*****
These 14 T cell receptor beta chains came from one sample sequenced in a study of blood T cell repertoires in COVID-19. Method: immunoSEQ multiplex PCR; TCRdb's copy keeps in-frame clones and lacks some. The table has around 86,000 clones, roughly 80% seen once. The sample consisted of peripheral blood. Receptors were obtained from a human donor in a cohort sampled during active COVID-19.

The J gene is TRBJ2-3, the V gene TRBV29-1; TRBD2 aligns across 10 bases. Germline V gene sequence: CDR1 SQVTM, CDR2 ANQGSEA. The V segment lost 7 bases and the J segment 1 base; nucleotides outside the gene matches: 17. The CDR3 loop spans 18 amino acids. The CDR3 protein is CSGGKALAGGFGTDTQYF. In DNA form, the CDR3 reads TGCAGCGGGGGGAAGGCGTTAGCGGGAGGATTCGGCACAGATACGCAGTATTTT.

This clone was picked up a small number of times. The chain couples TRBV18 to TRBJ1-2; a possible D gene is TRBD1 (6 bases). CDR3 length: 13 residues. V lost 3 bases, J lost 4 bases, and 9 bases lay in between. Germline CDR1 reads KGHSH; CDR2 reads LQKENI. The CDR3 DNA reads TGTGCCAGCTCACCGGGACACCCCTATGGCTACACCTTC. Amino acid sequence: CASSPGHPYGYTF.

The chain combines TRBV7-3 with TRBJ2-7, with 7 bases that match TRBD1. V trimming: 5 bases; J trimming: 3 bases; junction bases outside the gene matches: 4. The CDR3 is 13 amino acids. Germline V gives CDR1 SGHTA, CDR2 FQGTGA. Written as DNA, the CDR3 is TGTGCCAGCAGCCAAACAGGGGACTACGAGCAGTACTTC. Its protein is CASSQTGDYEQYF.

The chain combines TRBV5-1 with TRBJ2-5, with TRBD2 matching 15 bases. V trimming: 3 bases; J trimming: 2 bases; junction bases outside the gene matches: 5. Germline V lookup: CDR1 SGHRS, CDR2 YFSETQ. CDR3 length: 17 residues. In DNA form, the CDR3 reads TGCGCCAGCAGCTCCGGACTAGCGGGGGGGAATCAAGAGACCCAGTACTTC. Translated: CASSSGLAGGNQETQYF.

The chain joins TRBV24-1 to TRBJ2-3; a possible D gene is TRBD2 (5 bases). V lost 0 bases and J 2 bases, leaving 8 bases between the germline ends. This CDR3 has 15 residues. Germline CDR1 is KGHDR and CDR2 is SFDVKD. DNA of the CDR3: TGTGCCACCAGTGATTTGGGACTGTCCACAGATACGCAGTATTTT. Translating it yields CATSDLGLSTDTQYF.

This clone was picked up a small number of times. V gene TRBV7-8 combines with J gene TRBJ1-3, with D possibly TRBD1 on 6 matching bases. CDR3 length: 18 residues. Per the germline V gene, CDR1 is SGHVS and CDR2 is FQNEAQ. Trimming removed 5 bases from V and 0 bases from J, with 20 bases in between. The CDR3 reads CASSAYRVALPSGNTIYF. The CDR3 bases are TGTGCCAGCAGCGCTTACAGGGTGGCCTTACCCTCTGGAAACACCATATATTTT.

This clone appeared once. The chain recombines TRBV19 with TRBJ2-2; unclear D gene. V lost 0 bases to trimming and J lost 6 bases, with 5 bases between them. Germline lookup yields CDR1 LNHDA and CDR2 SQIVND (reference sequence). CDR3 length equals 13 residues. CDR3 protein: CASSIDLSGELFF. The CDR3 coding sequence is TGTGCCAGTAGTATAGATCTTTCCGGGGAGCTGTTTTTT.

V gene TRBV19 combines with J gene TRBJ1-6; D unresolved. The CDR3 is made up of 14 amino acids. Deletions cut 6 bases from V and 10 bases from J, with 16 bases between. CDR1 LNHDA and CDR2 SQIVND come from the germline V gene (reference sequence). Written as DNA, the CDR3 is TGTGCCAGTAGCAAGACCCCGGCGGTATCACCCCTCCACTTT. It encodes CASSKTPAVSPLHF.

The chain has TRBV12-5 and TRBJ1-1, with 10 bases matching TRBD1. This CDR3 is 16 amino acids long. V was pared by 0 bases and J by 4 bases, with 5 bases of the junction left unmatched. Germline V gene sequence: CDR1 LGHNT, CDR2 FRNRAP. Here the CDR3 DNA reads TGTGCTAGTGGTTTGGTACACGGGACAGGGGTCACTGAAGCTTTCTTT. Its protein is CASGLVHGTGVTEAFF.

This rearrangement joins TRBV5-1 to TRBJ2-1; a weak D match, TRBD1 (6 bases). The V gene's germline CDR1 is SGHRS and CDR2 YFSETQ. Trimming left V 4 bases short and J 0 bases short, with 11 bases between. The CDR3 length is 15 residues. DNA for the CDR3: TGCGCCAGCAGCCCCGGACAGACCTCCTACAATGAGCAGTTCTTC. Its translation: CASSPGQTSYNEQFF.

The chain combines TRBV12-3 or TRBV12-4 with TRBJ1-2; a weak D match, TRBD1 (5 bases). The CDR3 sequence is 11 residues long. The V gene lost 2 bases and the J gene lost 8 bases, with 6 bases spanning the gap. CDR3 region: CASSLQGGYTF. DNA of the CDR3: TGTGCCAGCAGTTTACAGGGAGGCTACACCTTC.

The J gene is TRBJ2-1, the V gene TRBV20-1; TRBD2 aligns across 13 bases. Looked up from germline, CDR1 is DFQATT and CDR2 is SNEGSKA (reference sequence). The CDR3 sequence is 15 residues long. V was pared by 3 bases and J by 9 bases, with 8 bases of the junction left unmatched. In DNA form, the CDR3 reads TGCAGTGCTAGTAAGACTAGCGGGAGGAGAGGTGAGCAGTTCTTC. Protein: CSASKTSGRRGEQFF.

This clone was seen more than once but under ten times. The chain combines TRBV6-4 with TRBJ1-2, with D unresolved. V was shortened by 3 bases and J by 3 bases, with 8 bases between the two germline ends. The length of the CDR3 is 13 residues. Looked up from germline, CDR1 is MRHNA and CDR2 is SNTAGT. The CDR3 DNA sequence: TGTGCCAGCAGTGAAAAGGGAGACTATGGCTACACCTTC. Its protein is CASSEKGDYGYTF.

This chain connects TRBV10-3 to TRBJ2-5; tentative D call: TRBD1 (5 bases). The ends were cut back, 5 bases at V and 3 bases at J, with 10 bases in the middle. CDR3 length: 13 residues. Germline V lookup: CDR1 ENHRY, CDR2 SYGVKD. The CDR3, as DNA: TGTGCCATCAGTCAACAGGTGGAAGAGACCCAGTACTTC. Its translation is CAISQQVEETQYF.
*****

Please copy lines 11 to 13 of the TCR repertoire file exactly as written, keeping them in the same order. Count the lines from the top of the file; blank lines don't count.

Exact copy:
This rearrangement joins TRBV5-1 to TRBJ2-1; a weak D match, TRBD1 (6 bases). The V gene's germline CDR1 is SGHRS and CDR2 YFSETQ. Trimming left V 4 bases short and J 0 bases short, with 11 bases between. The CDR3 length is 15 residues. DNA for the CDR3: TGCGCCAGCAGCCCCGGACAGACCTCCTACAATGAGCAGTTCTTC. Its translation: CASSPGQTSYNEQFF.

The chain combines TRBV12-3 or TRBV12-4 with TRBJ1-2; a weak D match, TRBD1 (5 bases). The CDR3 sequence is 11 residues long. The V gene lost 2 bases and the J gene lost 8 bases, with 6 bases spanning the gap. CDR3 region: CASSLQGGYTF. DNA of the CDR3: TGTGCCAGCAGTTTACAGGGAGGCTACACCTTC.

The J gene is TRBJ2-1, the V gene TRBV20-1; TRBD2 aligns across 13 bases. Looked up from germline, CDR1 is DFQATT and CDR2 is SNEGSKA (reference sequence). The CDR3 sequence is 15 residues long. V was pared by 3 bases and J by 9 bases, with 8 bases of the junction left unmatched. In DNA form, the CDR3 reads TGCAGTGCTAGTAAGACTAGCGGGAGGAGAGGTGAGCAGTTCTTC. Protein: CSASKTSGRRGEQFF.